What I want to achieve is simple:

  • caps lock on = fn locked (use function keys).
  • caps lock off = fn unlock (use media keys).

I found a couple of topics around this problem, but their solutions didn't help me:

  • Checking / unchecking the option "Use fn keys as standard" in the keyboard preference panel is what I want to achieve when pressing /unpressing the caps lock key.
  • Others solutions, like the Functionflip program or remapping keyboard tools like Karabiner don't seem to be proposals to resolve my problem.

Do you know programs or solutions that can achieve this?

If not:

  • Can I assign a program to the caps lock key? How?
  • Can I toggle the option in the Keyboard preference pane with a script?

2 Answers 2


To address the last point in your post, "Can I toggle the option in the Keyboard preference pane with a script?", here is the AppleScript code that will toggle the state of the "Use all F1, F2, etc. keys as standard function keys" checkbox on the Keyboard tab of the Keyboard System Preferences.

tell application "System Preferences"
    set the current pane to pane id "com.apple.preference.keyboard"
    reveal anchor "keyboardTab" of pane id "com.apple.preference.keyboard"
end tell

tell application "System Events" to tell process "System Preferences"
    click checkbox 1 of tab group 1 of window 1
end tell

quit application "System Preferences"

Note: This code was tested under OS X 10.8.5. It may need to be adjusted for later versions of OS X.

You could use this code in an AppleScript application that could be placed in the Dock or in an Automator Service Workflow that could be assigned a Keyboard Shortcut, etc. If you need help with that, just ask.


Actually, if you use Karabiner Elements anyway, there's an easier way to achieve this:

Though it's quite a mixture of "worlds" (Karabiner/shell/GUI) its charm is that you do not need any other app(s) to get it "shortcut" ;-)

{ "parameters": {
          "basic.to_delayed_action_delay_milliseconds": 1000},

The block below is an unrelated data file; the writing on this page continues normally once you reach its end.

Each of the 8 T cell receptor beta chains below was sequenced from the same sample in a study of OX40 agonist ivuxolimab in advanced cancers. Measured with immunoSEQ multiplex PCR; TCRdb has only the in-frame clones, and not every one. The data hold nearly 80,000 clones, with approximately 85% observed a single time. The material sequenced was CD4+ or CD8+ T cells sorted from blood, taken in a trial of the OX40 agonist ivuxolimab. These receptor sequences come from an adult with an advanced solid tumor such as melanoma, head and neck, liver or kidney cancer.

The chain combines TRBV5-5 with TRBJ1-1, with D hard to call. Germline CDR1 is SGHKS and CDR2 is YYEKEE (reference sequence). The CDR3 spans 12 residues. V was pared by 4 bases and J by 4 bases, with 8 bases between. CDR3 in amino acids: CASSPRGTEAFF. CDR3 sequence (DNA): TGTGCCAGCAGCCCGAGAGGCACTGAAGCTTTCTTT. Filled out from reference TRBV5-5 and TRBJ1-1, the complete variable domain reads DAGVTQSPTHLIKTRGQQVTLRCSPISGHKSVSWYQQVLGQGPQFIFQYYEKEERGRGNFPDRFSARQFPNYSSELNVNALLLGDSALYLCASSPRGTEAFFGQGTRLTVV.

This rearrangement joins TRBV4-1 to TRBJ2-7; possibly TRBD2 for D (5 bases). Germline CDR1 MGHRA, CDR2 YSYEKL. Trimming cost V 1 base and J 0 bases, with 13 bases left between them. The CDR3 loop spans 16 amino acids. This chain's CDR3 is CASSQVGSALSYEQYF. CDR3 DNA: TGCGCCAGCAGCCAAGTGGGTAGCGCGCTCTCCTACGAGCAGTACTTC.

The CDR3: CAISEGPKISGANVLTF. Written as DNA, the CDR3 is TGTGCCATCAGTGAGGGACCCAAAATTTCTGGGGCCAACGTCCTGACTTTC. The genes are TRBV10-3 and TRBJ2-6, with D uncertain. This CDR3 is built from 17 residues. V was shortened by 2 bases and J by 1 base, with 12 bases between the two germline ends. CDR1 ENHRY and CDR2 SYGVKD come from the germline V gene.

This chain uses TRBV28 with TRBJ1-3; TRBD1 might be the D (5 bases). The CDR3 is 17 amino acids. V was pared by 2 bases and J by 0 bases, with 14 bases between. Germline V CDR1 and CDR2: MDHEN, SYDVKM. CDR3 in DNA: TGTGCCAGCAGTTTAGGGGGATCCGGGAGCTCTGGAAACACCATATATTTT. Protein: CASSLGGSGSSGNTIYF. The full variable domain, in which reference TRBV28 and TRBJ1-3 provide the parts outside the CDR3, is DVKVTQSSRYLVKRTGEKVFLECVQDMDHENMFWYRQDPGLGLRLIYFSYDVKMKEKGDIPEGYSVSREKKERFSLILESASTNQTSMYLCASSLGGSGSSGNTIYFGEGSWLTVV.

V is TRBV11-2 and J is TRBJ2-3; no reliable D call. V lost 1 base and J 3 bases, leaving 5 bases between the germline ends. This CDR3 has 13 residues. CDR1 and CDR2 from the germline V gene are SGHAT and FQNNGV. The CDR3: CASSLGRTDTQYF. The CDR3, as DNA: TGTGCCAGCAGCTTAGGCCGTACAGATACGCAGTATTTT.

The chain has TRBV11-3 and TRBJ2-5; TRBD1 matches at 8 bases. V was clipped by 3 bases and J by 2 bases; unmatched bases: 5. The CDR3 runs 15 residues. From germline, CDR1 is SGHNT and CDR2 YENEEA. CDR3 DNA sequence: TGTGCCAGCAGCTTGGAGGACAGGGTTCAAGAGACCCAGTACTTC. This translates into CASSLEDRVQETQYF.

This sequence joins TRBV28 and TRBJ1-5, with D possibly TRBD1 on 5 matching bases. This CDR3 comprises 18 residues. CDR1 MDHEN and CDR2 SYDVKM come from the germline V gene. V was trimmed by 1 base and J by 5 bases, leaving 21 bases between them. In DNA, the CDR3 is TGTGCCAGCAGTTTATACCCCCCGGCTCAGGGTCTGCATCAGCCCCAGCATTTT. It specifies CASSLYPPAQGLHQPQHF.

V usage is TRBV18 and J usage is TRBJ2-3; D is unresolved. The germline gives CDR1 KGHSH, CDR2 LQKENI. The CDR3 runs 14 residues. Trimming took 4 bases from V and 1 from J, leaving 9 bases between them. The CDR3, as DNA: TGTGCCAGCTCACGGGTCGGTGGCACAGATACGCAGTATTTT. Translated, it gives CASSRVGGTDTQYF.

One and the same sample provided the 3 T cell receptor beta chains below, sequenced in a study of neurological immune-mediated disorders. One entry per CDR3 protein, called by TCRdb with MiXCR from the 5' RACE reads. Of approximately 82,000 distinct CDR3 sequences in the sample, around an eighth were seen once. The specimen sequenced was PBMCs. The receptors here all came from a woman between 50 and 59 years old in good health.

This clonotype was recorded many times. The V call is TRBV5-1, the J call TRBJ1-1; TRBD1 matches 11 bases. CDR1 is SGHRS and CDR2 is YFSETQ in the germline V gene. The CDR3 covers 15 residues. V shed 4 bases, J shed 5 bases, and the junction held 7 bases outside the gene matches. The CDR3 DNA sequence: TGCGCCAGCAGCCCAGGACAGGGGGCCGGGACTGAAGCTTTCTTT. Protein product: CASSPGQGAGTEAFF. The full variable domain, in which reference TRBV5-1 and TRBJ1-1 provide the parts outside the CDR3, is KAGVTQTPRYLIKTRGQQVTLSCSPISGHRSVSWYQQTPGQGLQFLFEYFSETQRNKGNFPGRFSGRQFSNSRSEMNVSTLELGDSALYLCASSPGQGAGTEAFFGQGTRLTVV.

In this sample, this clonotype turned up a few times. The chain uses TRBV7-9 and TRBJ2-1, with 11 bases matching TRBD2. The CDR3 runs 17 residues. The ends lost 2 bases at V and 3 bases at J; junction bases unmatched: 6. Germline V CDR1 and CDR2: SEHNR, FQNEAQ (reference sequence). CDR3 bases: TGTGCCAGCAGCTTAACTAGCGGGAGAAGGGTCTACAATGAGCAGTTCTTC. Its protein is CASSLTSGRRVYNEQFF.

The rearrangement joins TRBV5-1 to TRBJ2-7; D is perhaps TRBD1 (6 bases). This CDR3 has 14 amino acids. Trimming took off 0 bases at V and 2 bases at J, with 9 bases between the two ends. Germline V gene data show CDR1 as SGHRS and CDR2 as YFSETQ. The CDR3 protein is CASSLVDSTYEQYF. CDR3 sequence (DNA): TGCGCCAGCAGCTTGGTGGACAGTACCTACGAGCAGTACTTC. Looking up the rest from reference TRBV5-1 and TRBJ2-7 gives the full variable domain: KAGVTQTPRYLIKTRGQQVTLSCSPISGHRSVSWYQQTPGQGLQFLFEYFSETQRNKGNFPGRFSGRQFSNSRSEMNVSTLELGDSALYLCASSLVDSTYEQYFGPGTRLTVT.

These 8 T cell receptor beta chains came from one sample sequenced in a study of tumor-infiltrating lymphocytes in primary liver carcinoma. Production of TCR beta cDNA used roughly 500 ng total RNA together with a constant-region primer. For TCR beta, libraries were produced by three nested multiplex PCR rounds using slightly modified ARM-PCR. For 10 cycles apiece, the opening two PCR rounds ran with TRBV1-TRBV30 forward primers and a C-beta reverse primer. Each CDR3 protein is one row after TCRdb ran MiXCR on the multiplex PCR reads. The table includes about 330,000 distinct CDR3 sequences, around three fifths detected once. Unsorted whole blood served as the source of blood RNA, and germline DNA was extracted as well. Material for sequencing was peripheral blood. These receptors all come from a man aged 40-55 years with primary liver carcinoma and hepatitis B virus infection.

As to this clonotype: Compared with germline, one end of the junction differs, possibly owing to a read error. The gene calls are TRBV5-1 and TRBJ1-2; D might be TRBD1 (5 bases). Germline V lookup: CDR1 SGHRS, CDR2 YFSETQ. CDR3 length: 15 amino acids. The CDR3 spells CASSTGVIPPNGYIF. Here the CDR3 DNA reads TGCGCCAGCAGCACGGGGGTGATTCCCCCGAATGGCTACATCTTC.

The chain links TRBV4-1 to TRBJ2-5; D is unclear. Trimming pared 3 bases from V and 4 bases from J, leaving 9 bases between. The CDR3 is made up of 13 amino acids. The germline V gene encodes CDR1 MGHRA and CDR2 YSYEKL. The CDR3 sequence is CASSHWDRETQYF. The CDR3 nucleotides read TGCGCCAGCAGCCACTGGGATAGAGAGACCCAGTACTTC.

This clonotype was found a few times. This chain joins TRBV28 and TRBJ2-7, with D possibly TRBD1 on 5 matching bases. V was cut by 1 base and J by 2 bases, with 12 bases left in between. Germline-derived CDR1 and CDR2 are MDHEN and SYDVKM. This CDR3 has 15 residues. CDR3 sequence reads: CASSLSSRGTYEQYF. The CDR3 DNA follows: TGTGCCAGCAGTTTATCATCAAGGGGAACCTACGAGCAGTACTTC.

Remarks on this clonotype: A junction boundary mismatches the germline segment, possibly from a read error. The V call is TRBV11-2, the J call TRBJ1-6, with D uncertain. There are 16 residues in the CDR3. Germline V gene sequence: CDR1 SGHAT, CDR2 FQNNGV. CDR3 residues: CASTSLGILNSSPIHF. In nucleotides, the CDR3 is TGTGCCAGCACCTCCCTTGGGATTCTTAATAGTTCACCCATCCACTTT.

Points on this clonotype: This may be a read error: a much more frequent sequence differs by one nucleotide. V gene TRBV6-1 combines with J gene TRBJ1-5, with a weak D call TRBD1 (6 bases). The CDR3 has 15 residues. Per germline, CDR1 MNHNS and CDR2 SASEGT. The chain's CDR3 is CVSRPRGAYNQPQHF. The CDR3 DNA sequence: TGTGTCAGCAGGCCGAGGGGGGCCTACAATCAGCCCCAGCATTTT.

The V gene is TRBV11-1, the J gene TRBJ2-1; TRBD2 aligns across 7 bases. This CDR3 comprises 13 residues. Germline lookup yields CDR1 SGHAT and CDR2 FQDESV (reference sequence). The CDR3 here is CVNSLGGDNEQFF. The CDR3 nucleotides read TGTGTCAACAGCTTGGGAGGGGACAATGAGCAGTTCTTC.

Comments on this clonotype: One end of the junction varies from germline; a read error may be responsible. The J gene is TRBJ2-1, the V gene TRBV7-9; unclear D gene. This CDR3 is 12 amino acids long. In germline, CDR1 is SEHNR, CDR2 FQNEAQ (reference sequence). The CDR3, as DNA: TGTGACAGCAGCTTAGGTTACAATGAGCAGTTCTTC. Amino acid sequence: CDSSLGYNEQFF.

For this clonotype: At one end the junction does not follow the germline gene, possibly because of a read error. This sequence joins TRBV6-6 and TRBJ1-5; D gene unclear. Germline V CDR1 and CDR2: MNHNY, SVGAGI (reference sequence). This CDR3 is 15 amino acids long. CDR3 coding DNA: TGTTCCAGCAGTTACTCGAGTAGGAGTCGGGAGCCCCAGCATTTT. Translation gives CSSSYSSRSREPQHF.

"from": {
          "key_code": "return_or_enter",
          "modifiers": {
                "mandatory": ["control", "shift" ] }
 "to": [{"shell_command": "open -g /System/Library/¬ 
 "to_delayed_action": {
       "to_if_invoked": [                     ___
            {"key_code": "tab"},                 |   These key-codes
            {"key_code": "tab"},                 |   can be replaced
            {"key_code": "tab"},                 |   by a single osa-
            {"key_code": "tab"},                 |   script, more ele-
            {"key_code": "tab"},                 |   gantly, listed
            {"key_code": "spacebar"},            |   below !         *)
            {"key_code": "q",                    |   
             "modifiers": ["command"]},       ___| < (Easier to handle)
            {"key_code": "escape"}] },
 "type": "basic"
 _ _ _ _ _ _ _ _ _ _ _ _ _ _ _ _ _ _ _ _ _ _ _ _ _ _ _ _ _ _ _ _ _ _ _ _ _ _ 

(* 'tell application \"System Events\" to tell process ¬
    \"System Preferences\"\n click checkbox 1 of tab group 1 ¬
    of window 1\n end tell\n quit application \"System Preferences\"'

As you can see, System Preferences Keyboard is opened by a shell-command, which demands "waiting time" for following key-codes (milliseconds: 1000).

I didn't find a keys-shortcut to get at the checkbox, so it navigates by 5 "tabs", one "spacebar" (= click), closes the prefpane and sets a final "escape" (without it my system reacts with a delay).
(I appended an extra, actually part of 1st answer's AppleScript, but adapted:\nfor line breaks, \"for special keys.)

I installed a "Ctrl-Shift-Enter" shortcut, you may use s.th. else …
("caps_lock" at EventViewer sends either key_down or key_up – press twice to change states!)

This code can be inserted into your karabiner.json manually, or imported as a "complex modification" needs a "title: > rules: > description: > manipulators:" -framework (recycle existing one).

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